A rooftop lounge, urban garden and colourful common spaces were among the amenities that swayed first-time homebuyer Krizia Carlos to purchase a one-bedroom condo in Calgary’s Mark on 10th development.
While such comforts in the under construction Beltline building look “super cool,” said Ms. Carlos, she thinks they’ll also serve a practical purpose, of helping her to meet her neighbours.
“I was hoping to have shared common space to allow me to be more interactive with the community inside,” Ms. Carlos says.
The 24-year-old nurse values her strong ties to Calgary’s hip-hop dance community and arts scene, and hopes to build similar connections inside the Mark. Residents in the sold out 35-storey building are expected to make the move in a few months.
“I think feeling part of a community helps you thrive,” Ms. Carlos says. “I’m probably the person that’s going to be knocking on other’s doors saying ‘what’s up?’”
Developers behind Calgary condominium and apartment buildings are enticing residents by adding spaces that provide more opportunities for neighbours to meet and fellowship to develop.
It worked for Ms. Carlos, who says she was initially hesitant to even consider buying a condo.
“The people that know me would say ‘oh really, you’re living in a high rise?’ High rises have those biases with them; you’re living in another cubicle,” says Ms. Carlos. “But this building really drew me in.”
The Mark has a rooftop space with a lounge, free Wi-Fi, a media centre, billiards table, and plenty of seating. There’s also a fitness centre, sunbathing patio, lounge with an outdoor barbecue, and an expansive urban garden on the third floor, while the building’s entry lobby will feature a large-scale public commission by Douglas Coupland. Prices for the 274 units started at the low $200,000s.
Calgary relator Josh Nelson, with Royal LePage Foothills, has sold inner-city condos for the past 16 years. Large condo complexes housing hundreds of residents in close proximity are a community, Mr. Nelson says, and people need to have a good feeling when they walk the hallways.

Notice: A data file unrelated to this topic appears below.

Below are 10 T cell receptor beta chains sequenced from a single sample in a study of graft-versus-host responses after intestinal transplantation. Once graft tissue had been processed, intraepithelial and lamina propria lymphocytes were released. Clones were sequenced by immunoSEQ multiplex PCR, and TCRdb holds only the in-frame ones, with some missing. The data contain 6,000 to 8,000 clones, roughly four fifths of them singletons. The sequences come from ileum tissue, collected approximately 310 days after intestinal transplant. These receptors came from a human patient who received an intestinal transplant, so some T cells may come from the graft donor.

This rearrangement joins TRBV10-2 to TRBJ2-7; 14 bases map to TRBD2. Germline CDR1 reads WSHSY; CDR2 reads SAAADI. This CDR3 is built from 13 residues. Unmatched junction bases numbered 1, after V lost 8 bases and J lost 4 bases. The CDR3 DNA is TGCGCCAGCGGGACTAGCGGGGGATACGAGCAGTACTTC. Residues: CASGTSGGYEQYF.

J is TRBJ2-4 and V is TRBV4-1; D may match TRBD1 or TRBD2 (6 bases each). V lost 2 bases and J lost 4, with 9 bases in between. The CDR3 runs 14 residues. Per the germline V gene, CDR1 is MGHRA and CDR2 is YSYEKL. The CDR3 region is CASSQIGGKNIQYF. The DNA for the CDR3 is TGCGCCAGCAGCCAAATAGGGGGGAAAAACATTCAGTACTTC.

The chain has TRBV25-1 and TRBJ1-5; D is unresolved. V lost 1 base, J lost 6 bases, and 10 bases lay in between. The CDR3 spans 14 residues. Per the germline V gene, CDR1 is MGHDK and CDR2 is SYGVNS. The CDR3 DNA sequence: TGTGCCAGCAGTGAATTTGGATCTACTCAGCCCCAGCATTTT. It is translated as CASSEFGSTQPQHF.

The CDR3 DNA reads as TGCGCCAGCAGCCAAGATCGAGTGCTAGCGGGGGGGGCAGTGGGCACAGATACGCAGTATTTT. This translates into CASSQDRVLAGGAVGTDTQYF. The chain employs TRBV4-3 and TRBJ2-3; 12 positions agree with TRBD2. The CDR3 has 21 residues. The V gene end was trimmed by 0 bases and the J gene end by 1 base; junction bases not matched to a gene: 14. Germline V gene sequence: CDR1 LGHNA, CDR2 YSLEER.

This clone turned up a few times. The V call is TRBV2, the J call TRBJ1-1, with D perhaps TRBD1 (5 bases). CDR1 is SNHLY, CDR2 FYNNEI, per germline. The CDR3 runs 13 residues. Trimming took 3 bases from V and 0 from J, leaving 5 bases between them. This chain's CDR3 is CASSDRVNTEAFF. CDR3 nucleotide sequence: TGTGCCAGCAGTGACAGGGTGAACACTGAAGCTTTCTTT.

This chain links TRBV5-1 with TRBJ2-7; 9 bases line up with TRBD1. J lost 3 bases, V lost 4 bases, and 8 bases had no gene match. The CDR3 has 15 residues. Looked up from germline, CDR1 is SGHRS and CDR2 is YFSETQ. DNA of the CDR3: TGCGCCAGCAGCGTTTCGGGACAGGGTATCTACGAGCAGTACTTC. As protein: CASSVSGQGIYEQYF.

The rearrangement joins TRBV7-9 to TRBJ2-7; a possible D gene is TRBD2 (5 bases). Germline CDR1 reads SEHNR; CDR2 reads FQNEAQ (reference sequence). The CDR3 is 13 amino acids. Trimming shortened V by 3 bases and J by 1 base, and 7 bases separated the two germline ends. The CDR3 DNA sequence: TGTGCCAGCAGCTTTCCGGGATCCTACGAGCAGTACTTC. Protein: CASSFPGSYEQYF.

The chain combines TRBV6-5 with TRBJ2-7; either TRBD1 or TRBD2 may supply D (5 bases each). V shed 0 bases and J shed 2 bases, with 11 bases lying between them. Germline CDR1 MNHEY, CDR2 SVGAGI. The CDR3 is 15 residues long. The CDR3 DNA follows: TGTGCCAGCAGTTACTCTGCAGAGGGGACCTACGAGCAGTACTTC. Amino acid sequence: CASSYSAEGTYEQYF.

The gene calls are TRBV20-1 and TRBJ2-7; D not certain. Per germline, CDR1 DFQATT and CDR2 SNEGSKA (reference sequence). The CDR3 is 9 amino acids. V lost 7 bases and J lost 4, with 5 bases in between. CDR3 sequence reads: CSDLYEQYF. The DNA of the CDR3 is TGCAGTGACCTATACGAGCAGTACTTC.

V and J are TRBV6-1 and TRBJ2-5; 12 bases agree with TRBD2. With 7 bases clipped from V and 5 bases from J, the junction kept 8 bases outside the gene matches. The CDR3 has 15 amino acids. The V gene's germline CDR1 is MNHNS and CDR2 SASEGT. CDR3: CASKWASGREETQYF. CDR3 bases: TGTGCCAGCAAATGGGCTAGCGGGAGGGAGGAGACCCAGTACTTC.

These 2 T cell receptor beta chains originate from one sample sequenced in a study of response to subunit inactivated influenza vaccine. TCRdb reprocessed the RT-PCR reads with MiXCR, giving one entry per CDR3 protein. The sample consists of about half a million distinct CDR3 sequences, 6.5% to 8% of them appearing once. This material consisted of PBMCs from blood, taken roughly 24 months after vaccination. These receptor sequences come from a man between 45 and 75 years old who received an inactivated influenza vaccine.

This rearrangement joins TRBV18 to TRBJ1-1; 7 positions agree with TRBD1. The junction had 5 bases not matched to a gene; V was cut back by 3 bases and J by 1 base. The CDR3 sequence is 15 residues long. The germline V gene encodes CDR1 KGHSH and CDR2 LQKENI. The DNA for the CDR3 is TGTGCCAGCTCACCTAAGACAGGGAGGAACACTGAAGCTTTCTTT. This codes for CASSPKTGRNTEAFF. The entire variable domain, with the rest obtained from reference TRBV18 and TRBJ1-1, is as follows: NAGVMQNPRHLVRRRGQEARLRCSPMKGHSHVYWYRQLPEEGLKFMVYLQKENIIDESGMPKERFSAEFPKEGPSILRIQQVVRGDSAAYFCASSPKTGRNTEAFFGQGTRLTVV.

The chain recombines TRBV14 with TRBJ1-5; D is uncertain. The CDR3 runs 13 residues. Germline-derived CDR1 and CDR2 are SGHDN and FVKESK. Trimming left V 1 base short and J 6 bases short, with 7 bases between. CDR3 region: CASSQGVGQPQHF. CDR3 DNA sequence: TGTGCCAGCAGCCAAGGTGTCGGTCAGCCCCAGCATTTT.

To that end, Mr. Nelson says more developers are adding “massive owners’ lounges,” places where residents can relax and meet each other, or they can book out and invite guests over. The move toward neighborliness comes amid growing concern over social isolation in cities.
“Today’s developers are really pushing for this sense of a neighbourhood, a sense of community within the building, in creating these lounges,” Mr. Nelson says.
Developers may have previously built a board room in the basement or on the main floor for the condo board to gather, Mr. Nelson says, but rarely was prime real estate given to communal spaces. In addition to the Mark, such lounges exist or are planned for various Calgary buildings, including First and Evolution in the East Village, Royal in Mount Royal Village, and The Orchard in Victoria Park.
Zoey Duncan, who recently moved into First in East Village, calls the building’s amenities, including a gym and sky lounge, “really nice extras.”
Duncan is living rent-free for 12 months and documenting her new neighbourhood on social media, after she was selected to be resident ambassador for East Village, a position created by Calgary Municipal Land Corporation and its developer partners.
In addition to the building’s frills, Duncan also likes the small, thoughtful touches from Calgary Municipal Land Corporation, intended to help people feel part of a community. Orange “East Village” packing tape was sent to people before they moved into the neighbourhood, Duncan said, and special East Village branded library cards will arrive before the New Central Library opens.
At Vogue, a 36-storey building with 232 units under construction in the west end of downtown Calgary, the top floor will house a sky gym, yoga studio and a room owners can rent out.
“It’s spectacular up there. It was the best place in the building to put it,” says Vicky Livaditis, project co-ordinator for Vogue developer LaCaille Group.
The lobby, a large community space with flat-screen TVs, couches, and a coffee station, has design elements that mirror a hotel lobby. It’s a welcoming place where people can come together, Ms. Livaditis says.
“Every building offers a home, but we want to offer a community, a neighbourhood. When people buy in here, they are looking for that kind of a thing,” says Marita Marks, sales executive for LaCaille Group.
Fostering a rich and vibrant community inside a building is also a growing priority for apartment property managers. At The Metropolitan, a 426-unit apartment building under construction in the Beltline, social activities such as wine tastings will be organized for residents, says Rob Martin, senior vice-president of Rhapsody Property Management Services.
The building has numerous amenities more typically found in a condo building, including an urban café, lounge, courtyard for outdoor gatherings, gym, pet washing area, and bike storage room and repair station. Those spaces will provide places for people to hang out with their friends, or meet new ones, Mr. Martin says. Leases are being signed for April 1, with prices ranging from $1,400 to $2,100.
“People need those outlets for community, that sense of belonging to something, of finding and meeting other people you can relate to,” he says.
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